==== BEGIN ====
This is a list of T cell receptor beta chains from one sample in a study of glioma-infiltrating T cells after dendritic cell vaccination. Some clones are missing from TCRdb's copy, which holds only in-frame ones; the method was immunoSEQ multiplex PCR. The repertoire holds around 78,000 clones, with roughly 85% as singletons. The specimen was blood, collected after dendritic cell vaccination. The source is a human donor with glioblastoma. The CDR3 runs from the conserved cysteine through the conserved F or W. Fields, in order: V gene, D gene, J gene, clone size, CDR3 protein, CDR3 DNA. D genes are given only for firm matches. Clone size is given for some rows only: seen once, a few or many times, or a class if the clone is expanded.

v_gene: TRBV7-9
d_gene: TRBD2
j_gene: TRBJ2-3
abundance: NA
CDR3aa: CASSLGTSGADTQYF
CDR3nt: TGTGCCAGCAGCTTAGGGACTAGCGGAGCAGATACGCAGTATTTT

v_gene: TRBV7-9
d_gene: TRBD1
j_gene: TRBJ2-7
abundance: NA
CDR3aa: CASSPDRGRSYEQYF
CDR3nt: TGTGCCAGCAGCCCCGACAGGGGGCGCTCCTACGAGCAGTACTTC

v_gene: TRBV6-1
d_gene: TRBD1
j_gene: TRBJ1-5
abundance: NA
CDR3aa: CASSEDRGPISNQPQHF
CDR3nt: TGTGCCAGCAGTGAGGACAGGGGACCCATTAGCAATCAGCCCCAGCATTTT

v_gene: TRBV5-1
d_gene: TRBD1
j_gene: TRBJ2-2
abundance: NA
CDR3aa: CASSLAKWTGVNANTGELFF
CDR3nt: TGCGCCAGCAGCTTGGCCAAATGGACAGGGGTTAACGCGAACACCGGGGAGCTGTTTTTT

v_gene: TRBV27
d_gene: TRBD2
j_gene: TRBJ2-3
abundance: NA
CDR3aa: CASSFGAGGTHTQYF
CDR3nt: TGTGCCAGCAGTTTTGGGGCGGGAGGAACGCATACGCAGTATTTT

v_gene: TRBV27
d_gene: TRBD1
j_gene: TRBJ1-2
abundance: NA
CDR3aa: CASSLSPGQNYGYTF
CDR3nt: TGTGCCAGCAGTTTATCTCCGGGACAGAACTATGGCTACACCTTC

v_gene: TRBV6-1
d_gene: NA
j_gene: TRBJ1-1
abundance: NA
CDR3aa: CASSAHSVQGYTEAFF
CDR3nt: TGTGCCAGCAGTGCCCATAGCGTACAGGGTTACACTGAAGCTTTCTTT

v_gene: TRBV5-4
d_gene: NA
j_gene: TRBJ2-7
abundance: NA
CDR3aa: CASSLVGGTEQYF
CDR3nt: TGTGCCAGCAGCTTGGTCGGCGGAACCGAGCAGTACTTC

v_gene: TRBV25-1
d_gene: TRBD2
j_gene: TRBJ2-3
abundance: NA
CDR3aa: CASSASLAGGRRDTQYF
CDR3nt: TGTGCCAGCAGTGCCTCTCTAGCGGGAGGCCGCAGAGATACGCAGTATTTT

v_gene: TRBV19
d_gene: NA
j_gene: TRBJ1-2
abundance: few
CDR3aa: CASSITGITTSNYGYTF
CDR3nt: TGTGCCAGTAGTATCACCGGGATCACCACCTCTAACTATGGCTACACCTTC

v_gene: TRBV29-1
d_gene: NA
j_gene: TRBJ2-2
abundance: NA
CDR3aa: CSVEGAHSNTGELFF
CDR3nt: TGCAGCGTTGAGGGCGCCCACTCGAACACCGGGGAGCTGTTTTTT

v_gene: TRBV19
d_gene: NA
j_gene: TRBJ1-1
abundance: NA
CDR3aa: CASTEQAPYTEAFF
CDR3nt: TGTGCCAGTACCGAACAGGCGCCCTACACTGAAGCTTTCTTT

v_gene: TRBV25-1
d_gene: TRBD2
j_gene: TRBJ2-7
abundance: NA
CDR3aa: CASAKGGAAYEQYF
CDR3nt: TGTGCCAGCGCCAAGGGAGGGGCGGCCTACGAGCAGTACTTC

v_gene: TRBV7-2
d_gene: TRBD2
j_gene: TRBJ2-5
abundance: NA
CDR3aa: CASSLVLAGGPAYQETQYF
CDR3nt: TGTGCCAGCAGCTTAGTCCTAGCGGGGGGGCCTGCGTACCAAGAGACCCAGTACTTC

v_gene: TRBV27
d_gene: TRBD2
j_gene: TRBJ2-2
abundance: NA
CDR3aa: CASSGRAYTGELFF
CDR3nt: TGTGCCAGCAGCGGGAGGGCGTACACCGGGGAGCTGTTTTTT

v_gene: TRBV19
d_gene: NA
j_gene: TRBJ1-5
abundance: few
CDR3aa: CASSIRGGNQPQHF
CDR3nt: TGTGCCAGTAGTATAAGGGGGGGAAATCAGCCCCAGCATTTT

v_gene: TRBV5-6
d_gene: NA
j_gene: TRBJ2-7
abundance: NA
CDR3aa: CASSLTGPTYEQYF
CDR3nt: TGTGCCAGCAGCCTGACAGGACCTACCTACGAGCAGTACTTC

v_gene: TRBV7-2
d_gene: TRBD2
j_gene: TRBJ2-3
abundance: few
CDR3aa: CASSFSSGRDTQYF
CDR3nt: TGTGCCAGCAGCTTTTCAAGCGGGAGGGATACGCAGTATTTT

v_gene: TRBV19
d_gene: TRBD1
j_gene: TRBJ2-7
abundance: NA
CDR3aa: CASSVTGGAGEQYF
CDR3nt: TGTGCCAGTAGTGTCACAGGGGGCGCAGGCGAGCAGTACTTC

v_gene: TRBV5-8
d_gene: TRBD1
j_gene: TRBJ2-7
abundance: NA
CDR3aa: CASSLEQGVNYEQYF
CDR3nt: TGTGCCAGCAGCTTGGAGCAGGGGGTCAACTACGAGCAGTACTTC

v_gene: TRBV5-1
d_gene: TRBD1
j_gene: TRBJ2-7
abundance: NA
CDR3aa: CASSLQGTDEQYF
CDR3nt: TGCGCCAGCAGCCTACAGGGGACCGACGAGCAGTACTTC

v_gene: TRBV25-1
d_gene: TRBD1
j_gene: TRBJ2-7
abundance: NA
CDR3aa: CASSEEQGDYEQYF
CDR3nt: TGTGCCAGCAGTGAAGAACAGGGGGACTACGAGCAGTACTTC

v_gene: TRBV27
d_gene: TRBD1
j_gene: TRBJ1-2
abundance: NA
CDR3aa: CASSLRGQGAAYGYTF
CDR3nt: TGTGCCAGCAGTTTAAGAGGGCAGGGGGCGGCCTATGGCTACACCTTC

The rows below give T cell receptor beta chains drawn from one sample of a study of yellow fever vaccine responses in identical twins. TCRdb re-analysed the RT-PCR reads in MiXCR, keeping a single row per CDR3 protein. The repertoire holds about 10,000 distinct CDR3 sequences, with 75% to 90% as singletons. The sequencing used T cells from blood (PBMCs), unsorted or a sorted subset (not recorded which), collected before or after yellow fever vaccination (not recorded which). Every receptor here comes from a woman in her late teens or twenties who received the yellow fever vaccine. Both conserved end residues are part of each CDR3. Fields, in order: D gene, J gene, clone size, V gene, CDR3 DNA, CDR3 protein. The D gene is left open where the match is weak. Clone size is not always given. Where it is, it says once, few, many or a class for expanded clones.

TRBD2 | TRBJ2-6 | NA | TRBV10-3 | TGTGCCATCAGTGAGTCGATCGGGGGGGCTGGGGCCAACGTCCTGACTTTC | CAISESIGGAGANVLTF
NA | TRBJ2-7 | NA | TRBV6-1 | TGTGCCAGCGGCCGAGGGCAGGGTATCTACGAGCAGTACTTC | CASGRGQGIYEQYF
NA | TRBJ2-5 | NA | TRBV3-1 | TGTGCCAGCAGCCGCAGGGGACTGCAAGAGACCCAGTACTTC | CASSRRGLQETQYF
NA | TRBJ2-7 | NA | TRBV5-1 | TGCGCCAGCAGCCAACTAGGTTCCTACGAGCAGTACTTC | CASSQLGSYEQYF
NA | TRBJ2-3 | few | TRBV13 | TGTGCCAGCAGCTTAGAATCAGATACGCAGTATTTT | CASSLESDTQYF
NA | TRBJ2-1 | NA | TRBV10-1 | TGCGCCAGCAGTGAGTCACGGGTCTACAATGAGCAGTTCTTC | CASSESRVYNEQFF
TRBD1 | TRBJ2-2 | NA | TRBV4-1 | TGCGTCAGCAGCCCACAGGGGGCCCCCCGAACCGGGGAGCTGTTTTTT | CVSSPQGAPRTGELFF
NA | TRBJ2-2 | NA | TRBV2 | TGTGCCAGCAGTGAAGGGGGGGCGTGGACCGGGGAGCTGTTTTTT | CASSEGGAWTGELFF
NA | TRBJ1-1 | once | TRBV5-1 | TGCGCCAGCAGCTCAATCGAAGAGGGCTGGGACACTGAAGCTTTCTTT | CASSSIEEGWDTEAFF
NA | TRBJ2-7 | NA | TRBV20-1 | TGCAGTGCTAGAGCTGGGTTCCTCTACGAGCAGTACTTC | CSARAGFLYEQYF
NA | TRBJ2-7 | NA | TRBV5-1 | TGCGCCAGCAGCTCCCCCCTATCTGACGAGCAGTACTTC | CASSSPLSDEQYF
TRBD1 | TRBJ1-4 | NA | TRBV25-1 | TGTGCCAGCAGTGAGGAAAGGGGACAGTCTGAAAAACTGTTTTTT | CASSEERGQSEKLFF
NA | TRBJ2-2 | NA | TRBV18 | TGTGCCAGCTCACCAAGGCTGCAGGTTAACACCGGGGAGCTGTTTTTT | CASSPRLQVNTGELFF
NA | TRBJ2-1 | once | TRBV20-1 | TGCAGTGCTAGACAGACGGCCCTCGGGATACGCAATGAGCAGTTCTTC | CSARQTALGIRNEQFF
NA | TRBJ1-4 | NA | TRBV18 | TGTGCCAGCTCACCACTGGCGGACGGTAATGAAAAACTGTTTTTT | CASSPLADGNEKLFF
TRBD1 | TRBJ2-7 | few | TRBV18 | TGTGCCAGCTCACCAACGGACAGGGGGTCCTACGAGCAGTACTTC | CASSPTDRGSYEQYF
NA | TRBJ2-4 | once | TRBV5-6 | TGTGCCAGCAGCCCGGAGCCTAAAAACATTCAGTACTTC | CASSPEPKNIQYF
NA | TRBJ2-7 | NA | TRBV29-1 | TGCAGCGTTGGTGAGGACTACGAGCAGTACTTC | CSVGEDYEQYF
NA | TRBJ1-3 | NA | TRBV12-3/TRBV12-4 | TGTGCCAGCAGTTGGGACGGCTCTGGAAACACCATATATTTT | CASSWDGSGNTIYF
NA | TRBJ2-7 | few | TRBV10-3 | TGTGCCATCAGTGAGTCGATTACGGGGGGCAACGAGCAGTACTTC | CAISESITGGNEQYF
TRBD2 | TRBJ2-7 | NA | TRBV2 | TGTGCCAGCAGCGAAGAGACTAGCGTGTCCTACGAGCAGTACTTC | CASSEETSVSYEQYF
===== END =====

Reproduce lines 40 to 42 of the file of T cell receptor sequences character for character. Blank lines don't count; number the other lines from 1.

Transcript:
j_gene: TRBJ1-1
abundance: NA
CDR3aa: CASSAHSVQGYTEAFF